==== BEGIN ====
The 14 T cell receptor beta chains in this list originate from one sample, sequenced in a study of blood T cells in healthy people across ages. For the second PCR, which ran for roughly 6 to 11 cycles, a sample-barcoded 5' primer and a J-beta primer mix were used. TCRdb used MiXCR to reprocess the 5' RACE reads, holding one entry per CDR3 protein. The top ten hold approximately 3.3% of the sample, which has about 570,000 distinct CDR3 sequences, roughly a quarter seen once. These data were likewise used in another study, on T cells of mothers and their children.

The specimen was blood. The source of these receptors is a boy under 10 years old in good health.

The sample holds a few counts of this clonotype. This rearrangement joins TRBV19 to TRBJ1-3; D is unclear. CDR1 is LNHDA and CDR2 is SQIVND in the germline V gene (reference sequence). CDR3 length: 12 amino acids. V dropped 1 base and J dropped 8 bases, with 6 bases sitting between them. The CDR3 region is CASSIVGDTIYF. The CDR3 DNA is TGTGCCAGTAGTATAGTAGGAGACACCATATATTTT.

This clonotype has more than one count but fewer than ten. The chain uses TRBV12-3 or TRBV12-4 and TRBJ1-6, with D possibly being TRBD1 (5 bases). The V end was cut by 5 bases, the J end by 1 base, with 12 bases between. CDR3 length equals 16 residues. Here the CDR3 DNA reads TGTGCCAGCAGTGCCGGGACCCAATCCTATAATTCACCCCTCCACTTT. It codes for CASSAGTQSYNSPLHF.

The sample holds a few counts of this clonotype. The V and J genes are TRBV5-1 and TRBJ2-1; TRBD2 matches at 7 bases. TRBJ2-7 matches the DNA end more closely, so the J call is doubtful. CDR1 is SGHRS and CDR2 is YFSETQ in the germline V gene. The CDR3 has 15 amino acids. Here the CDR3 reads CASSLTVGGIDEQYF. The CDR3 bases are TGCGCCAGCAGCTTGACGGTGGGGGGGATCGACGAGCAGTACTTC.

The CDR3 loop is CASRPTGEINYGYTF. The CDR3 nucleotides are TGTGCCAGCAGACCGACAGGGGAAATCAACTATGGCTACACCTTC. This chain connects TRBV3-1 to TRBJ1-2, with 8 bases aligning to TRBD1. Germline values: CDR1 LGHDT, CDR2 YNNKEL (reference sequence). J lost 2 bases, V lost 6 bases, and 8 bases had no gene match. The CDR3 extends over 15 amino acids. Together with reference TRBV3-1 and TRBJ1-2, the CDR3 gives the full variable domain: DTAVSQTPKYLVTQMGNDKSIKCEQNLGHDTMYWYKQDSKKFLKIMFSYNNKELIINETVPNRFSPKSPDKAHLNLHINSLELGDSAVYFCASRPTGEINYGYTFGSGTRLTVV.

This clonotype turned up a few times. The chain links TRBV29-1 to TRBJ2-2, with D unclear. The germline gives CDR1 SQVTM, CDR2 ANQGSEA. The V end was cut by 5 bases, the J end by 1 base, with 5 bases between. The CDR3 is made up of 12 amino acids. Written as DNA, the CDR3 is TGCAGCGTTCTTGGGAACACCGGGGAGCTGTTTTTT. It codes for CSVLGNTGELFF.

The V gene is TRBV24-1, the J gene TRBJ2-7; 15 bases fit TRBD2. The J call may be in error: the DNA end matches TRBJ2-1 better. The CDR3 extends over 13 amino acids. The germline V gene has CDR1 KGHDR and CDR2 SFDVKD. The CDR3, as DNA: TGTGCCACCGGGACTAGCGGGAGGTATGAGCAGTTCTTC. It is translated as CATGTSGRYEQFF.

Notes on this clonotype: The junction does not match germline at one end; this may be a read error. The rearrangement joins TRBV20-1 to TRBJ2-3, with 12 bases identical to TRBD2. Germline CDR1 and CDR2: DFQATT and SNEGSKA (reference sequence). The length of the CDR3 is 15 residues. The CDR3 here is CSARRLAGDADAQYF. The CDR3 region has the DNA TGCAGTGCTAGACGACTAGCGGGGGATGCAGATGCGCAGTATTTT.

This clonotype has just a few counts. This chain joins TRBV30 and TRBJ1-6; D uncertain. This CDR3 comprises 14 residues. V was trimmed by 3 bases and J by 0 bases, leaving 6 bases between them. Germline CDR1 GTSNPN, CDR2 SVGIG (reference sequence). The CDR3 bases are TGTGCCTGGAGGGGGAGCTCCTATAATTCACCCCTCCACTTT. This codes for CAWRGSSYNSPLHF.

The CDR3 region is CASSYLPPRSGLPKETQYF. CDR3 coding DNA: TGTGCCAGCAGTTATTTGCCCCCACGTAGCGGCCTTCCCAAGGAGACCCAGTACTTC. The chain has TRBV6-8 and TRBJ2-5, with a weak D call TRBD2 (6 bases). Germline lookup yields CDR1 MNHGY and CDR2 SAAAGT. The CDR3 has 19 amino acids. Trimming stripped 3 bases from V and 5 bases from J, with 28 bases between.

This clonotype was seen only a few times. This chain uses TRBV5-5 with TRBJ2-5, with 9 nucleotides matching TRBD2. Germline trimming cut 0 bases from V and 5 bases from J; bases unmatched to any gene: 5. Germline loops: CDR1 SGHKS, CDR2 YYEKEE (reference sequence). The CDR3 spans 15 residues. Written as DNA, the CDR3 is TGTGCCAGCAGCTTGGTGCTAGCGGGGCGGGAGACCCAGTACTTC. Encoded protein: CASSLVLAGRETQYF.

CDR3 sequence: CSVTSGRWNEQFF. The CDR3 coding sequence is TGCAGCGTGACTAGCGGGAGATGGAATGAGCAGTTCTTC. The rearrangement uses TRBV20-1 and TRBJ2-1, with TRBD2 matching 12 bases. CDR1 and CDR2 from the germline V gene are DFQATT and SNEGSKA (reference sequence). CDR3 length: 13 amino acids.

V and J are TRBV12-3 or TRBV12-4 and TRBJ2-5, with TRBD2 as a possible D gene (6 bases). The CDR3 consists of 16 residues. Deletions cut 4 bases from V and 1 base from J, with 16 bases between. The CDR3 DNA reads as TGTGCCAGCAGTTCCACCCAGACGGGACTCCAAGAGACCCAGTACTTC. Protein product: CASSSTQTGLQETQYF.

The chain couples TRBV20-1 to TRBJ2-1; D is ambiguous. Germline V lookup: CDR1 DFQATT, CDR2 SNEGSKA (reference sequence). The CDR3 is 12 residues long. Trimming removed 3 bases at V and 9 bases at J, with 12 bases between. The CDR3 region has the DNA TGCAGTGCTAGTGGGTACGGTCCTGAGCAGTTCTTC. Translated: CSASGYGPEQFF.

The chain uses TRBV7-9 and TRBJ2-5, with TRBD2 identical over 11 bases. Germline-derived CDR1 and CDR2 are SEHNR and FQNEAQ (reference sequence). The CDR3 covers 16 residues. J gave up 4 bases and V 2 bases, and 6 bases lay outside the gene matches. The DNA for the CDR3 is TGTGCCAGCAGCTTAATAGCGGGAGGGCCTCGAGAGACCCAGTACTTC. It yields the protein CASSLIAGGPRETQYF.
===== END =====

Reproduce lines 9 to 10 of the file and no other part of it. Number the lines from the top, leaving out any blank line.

Notes on this clonotype: The junction does not match germline at one end; this may be a read error. The rearrangement joins TRBV20-1 to TRBJ2-3, with 12 bases identical to TRBD2. Germline CDR1 and CDR2: DFQATT and SNEGSKA (reference sequence). The length of the CDR3 is 15 residues. The CDR3 here is CSARRLAGDADAQYF. The CDR3 region has the DNA TGCAGTGCTAGACGACTAGCGGGGGATGCAGATGCGCAGTATTTT.

This clonotype has just a few counts. This chain joins TRBV30 and TRBJ1-6; D uncertain. This CDR3 comprises 14 residues. V was trimmed by 3 bases and J by 0 bases, leaving 6 bases between them. Germline CDR1 GTSNPN, CDR2 SVGIG (reference sequence). The CDR3 bases are TGTGCCTGGAGGGGGAGCTCCTATAATTCACCCCTCCACTTT. This codes for CAWRGSSYNSPLHF.